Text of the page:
We are interested in the plasticity of adult organs: how and why organs that we commonly regard as fully developed change in size or function in response to environmental or internal challenges.
We use the intestine and its neurons to explore these questions because they allow us to explore organ plasticity from an integrated perspective: how an organ senses and integrates signals from both its internal milieu and the environment (e.g. nutrients, microbiota), how its adult progenitors respond by either maintaining or resizing the organ, and how different cell types within the organ (epithelial, muscle, neural) communicate to achieve coordinated, organ-level remodelling.
Our work is at the interface of developmental biology and physiology. We use genetic approaches to interfere with specific gene or cell functions using genome editing and/or genetically encoded tools such as thermo/optogenetics to interfere with neuronal activity. We assess the consequences at the levels of molecules (transcriptomics, metabolomics), cells (imaging), organ (peristalsis, modelling), and whole animal (behavioural assays and physiological readouts).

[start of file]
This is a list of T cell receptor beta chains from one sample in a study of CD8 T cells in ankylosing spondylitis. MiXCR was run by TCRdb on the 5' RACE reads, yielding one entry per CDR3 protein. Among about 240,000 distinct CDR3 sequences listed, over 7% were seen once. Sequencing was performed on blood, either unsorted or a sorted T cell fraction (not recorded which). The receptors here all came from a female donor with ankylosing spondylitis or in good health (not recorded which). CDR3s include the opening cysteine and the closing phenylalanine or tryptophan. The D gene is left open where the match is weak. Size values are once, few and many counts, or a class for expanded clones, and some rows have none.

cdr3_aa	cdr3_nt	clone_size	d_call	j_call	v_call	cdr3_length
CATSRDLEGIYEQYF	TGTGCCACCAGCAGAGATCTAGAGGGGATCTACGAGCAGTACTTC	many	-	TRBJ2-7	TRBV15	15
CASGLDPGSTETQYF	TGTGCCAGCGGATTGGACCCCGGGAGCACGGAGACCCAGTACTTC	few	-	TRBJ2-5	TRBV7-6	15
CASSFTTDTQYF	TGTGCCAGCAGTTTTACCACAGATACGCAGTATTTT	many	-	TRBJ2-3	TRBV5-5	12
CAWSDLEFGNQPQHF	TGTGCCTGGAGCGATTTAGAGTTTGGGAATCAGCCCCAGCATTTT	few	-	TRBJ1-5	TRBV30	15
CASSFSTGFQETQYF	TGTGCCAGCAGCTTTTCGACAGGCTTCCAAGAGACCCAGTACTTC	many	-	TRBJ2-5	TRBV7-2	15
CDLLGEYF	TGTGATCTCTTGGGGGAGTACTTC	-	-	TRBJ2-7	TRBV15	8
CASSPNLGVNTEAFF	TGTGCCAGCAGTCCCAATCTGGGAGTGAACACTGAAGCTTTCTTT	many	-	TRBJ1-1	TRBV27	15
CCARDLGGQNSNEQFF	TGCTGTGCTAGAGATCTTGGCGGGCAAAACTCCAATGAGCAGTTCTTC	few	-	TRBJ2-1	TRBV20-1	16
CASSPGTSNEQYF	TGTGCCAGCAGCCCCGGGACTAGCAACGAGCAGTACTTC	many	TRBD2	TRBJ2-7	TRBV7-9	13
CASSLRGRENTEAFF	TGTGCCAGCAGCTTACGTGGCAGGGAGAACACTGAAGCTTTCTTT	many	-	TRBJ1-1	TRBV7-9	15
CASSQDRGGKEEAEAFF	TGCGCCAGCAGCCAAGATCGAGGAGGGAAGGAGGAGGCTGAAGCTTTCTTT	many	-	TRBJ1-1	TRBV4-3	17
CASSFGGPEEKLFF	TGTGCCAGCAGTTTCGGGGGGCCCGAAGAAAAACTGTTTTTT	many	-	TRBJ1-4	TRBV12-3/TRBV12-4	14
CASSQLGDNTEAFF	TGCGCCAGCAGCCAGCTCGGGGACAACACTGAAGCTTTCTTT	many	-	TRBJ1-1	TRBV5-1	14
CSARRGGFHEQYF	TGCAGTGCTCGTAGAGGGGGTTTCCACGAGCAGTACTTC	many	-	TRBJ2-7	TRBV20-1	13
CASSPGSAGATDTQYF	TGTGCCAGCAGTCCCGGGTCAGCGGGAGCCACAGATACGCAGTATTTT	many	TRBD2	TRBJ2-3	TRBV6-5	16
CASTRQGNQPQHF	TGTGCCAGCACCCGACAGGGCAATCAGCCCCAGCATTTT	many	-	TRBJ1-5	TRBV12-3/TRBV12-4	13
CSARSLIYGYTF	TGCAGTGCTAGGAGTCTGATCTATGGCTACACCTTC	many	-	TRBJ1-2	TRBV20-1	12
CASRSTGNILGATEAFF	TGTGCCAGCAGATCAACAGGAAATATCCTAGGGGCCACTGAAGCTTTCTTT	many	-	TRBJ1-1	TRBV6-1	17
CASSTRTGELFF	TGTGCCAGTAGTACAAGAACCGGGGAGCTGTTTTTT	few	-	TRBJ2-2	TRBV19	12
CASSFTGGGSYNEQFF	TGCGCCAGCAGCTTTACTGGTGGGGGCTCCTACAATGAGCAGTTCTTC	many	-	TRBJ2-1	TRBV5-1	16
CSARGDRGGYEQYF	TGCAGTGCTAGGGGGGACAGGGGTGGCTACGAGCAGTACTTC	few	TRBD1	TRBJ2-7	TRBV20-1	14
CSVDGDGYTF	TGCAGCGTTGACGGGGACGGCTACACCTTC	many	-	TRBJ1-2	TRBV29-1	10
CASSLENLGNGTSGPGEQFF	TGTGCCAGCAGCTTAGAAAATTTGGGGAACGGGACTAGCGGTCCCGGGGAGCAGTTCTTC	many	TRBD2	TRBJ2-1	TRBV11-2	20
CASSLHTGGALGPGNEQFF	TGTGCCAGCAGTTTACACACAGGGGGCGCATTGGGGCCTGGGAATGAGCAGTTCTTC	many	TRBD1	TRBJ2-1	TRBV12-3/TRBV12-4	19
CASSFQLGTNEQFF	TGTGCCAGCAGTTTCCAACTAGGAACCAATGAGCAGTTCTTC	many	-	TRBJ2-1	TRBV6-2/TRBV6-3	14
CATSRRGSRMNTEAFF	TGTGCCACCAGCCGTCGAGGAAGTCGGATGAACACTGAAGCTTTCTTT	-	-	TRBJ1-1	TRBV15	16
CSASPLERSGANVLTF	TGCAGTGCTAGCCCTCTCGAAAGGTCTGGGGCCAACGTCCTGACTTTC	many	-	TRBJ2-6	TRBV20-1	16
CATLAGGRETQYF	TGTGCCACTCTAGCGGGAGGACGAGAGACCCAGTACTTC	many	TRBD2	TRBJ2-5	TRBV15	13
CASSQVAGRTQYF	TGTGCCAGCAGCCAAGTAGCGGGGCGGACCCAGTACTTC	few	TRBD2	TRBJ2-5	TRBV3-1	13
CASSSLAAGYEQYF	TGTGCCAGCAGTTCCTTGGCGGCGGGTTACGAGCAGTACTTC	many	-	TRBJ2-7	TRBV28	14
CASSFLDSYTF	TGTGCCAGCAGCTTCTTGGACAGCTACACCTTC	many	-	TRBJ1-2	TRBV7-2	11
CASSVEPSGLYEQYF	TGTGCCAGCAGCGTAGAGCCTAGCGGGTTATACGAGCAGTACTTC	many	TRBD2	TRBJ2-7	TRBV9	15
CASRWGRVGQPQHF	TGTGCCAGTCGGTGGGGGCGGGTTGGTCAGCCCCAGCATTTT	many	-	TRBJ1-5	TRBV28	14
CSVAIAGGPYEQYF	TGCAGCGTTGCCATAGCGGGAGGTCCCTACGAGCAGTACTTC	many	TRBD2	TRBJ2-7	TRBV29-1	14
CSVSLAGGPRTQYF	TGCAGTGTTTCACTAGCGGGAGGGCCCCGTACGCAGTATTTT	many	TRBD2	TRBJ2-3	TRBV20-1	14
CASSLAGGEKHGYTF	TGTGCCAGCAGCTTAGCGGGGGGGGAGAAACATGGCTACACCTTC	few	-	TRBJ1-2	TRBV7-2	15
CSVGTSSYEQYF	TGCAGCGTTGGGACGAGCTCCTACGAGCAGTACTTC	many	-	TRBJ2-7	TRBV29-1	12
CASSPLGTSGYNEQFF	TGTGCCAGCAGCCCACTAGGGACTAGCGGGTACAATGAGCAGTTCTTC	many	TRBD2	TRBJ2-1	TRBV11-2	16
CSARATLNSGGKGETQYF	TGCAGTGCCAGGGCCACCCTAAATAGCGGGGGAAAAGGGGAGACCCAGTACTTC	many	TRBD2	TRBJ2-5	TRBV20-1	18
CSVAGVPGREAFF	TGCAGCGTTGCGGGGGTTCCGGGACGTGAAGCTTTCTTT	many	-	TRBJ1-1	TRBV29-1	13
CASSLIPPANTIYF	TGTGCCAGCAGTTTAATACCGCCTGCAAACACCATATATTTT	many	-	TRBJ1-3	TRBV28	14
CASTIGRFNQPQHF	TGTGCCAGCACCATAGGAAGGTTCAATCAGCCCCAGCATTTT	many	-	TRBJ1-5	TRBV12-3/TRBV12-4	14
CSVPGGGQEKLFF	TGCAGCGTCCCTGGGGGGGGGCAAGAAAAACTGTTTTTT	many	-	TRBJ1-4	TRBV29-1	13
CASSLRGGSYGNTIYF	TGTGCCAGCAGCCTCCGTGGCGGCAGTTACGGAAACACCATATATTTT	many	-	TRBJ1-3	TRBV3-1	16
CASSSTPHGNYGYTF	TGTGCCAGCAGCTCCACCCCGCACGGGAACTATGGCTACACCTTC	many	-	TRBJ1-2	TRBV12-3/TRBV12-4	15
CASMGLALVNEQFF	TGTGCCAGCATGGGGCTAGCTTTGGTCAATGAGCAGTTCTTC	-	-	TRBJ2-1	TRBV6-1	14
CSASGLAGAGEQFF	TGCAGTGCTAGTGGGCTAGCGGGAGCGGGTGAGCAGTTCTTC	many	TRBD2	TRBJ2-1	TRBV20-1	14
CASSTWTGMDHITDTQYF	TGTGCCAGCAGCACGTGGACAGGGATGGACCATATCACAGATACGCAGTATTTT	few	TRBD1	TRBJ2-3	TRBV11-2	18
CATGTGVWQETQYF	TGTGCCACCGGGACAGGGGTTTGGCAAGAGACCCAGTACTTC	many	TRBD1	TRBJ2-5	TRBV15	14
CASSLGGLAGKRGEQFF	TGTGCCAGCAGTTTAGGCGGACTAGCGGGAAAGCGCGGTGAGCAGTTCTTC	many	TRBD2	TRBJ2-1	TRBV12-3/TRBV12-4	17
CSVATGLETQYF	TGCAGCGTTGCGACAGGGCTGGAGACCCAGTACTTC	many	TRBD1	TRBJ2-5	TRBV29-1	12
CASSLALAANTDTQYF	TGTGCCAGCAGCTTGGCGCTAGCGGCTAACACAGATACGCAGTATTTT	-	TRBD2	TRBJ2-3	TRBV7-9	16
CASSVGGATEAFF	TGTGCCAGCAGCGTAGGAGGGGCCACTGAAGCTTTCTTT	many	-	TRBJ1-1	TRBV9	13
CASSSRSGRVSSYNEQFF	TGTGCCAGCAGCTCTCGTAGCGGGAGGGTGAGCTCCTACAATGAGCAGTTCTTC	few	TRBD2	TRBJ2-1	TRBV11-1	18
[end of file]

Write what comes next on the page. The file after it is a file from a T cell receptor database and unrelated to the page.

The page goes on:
We typically use Drosophila melanogaster for discovery; since the identification of adult somatic stem cells in the Drosophila intestine, there has been a surge of studies using this invertebrate organ to investigate various aspects of physiology. Like its mammalian counterpart, the digestive tract of Drosophila is functionally regionalised. It harbours a resident microbiota, and consists of cell types similar to those found in the human gastrointestinal tract, including digestive/absorptive enterocytes and hormone-secreting enteroendocrine cells.
Informed by our Drosophila work, we also explore specific questions in mice and/or humans – for example, when our Drosophila research suggests new or unexpected explanations for certain aspects of mammalian physiology, such as contributions of cell-intrinsic mechanisms to sexual dimorphisms in the intestine.